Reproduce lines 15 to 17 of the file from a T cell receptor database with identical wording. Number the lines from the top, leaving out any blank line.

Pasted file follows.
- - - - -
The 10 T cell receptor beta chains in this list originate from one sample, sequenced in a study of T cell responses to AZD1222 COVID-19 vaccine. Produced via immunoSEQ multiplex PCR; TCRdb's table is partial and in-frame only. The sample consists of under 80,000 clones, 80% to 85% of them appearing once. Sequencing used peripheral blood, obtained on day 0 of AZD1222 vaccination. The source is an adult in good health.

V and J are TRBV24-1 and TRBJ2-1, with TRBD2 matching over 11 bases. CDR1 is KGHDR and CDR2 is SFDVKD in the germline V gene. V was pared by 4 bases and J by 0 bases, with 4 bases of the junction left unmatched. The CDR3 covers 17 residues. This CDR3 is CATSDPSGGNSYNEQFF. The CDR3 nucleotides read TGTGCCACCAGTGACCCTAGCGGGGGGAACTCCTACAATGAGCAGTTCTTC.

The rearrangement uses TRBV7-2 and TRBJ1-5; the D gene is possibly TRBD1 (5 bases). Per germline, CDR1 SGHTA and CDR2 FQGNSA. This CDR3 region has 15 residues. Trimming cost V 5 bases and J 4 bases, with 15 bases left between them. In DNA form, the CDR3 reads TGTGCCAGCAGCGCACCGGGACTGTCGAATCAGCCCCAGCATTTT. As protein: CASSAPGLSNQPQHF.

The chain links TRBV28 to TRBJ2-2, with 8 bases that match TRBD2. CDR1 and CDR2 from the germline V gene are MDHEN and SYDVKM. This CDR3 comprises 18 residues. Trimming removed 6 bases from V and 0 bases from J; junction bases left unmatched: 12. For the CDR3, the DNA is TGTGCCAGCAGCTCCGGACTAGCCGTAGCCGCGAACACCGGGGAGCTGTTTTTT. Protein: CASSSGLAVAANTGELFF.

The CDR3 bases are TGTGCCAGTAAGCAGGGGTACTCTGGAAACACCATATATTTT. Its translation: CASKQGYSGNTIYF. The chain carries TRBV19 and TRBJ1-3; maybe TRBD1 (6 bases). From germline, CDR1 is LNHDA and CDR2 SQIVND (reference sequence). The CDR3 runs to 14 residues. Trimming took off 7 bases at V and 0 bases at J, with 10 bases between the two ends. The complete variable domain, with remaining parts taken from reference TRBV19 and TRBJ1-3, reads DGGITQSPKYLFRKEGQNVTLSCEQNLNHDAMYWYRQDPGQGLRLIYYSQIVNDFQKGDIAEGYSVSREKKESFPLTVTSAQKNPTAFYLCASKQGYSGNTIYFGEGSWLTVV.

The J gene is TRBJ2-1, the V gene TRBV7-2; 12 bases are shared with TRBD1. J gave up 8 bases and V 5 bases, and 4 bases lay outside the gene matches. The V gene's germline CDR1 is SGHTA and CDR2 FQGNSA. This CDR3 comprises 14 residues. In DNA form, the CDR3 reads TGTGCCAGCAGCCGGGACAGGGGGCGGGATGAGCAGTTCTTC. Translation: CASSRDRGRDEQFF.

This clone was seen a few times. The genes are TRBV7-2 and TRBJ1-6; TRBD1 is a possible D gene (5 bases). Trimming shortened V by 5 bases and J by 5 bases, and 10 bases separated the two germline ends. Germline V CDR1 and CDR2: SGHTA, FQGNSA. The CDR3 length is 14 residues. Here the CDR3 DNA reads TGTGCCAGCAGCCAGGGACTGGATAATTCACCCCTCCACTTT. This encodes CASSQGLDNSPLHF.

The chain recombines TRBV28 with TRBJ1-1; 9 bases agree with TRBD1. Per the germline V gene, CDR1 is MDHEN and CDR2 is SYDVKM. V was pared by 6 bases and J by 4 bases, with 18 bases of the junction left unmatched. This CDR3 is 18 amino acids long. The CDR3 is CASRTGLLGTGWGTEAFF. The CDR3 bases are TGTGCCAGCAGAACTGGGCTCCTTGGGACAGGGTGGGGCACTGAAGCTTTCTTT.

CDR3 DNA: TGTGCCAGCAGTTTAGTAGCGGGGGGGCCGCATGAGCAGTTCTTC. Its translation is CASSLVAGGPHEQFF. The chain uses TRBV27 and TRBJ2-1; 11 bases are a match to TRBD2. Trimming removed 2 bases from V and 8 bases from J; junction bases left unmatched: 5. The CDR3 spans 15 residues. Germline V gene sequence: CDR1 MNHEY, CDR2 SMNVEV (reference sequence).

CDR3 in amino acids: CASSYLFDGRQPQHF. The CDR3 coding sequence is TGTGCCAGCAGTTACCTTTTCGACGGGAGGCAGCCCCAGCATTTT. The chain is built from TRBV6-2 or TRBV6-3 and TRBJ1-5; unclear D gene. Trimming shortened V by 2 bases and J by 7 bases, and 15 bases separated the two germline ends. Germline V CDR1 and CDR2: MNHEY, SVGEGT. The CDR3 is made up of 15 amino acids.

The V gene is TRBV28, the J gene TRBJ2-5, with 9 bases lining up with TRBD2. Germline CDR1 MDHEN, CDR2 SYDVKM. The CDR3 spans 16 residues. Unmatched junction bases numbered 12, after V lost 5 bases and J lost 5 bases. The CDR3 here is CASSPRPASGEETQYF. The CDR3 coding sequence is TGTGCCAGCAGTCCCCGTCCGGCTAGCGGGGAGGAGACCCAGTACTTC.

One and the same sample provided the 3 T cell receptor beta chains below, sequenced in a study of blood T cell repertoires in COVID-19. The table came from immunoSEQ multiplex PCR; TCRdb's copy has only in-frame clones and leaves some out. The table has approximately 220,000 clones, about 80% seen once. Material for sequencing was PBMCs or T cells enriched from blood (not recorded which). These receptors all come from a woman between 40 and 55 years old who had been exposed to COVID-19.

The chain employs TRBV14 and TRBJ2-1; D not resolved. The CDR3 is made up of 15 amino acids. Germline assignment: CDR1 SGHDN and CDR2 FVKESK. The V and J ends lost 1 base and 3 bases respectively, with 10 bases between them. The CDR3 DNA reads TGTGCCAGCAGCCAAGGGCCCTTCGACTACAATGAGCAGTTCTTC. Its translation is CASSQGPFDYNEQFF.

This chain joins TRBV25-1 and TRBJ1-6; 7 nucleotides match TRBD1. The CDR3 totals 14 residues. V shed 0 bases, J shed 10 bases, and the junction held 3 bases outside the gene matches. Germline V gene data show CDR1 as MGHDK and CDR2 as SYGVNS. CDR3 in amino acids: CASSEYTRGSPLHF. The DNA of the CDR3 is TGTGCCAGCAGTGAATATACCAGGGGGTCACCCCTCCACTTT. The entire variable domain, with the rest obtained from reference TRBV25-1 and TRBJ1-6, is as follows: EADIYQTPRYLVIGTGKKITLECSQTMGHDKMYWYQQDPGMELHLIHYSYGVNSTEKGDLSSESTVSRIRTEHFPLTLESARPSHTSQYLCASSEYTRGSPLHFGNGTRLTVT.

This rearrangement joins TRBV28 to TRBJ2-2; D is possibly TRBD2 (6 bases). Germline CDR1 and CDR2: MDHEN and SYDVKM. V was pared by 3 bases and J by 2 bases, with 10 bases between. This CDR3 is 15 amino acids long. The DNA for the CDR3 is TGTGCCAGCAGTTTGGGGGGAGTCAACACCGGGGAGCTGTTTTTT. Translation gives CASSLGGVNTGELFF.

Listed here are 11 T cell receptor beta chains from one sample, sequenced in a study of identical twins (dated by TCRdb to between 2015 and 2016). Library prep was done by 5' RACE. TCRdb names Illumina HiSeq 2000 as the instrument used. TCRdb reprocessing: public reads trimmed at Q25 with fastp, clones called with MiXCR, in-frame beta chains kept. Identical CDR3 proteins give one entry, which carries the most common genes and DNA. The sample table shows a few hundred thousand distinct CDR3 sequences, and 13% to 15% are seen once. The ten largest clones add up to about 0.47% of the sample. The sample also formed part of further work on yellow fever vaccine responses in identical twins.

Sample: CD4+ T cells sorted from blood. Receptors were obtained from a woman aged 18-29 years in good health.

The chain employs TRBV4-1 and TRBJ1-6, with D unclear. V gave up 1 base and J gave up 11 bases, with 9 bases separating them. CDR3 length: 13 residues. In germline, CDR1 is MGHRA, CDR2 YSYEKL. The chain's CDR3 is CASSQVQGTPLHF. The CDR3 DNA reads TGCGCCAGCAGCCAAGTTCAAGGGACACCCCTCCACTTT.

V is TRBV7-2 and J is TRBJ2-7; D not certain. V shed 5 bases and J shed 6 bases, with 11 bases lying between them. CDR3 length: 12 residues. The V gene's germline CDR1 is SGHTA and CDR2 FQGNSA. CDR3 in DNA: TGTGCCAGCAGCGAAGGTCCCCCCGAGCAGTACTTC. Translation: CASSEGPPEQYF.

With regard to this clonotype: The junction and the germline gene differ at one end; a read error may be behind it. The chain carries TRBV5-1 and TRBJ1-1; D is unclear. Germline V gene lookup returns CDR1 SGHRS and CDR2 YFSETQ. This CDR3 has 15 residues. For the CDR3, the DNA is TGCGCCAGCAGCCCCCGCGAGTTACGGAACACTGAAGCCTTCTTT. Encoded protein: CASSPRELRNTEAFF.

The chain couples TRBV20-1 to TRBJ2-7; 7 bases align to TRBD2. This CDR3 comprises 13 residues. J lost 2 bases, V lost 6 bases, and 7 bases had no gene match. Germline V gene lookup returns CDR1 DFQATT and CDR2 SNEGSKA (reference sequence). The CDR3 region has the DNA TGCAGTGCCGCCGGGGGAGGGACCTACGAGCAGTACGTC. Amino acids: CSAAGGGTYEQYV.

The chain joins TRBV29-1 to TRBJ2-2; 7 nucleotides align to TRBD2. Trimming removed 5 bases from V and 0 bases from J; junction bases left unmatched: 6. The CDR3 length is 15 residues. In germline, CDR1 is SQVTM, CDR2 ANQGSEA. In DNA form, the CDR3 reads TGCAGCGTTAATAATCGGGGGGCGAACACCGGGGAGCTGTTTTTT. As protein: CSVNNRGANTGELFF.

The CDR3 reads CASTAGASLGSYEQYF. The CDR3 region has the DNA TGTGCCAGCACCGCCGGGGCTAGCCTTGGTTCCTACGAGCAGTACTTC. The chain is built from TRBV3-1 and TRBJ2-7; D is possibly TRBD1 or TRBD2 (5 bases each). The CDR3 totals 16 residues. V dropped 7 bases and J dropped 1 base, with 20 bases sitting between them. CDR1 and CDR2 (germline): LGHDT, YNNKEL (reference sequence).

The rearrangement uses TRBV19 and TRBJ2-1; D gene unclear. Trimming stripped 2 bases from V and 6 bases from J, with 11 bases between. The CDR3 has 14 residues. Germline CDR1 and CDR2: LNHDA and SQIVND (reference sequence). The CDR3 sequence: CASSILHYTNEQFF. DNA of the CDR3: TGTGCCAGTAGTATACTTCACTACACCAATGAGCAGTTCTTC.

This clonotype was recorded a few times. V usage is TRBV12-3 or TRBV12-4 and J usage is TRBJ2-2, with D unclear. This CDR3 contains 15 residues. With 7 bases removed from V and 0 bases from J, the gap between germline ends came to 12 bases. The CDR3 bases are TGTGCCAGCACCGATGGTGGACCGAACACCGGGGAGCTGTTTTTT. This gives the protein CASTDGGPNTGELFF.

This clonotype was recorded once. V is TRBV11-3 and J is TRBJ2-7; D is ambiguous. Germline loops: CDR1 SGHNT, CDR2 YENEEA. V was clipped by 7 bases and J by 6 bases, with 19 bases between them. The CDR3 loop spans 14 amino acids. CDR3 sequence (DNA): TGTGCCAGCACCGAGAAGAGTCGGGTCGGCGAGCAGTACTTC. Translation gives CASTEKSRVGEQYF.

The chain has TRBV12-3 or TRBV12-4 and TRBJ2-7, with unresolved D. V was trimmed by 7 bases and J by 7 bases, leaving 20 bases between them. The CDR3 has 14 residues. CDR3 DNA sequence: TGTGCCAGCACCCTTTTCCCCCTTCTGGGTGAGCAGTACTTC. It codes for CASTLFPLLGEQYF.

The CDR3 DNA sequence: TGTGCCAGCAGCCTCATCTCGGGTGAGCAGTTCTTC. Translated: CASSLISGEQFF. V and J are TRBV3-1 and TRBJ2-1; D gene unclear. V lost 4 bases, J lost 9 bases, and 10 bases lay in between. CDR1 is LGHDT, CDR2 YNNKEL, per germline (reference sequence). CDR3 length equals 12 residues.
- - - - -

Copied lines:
This rearrangement joins TRBV28 to TRBJ2-2; D is possibly TRBD2 (6 bases). Germline CDR1 and CDR2: MDHEN and SYDVKM. V was pared by 3 bases and J by 2 bases, with 10 bases between. This CDR3 is 15 amino acids long. The DNA for the CDR3 is TGTGCCAGCAGTTTGGGGGGAGTCAACACCGGGGAGCTGTTTTTT. Translation gives CASSLGGVNTGELFF.

Listed here are 11 T cell receptor beta chains from one sample, sequenced in a study of identical twins (dated by TCRdb to between 2015 and 2016). Library prep was done by 5' RACE. TCRdb names Illumina HiSeq 2000 as the instrument used. TCRdb reprocessing: public reads trimmed at Q25 with fastp, clones called with MiXCR, in-frame beta chains kept. Identical CDR3 proteins give one entry, which carries the most common genes and DNA. The sample table shows a few hundred thousand distinct CDR3 sequences, and 13% to 15% are seen once. The ten largest clones add up to about 0.47% of the sample. The sample also formed part of further work on yellow fever vaccine responses in identical twins.

Sample: CD4+ T cells sorted from blood. Receptors were obtained from a woman aged 18-29 years in good health.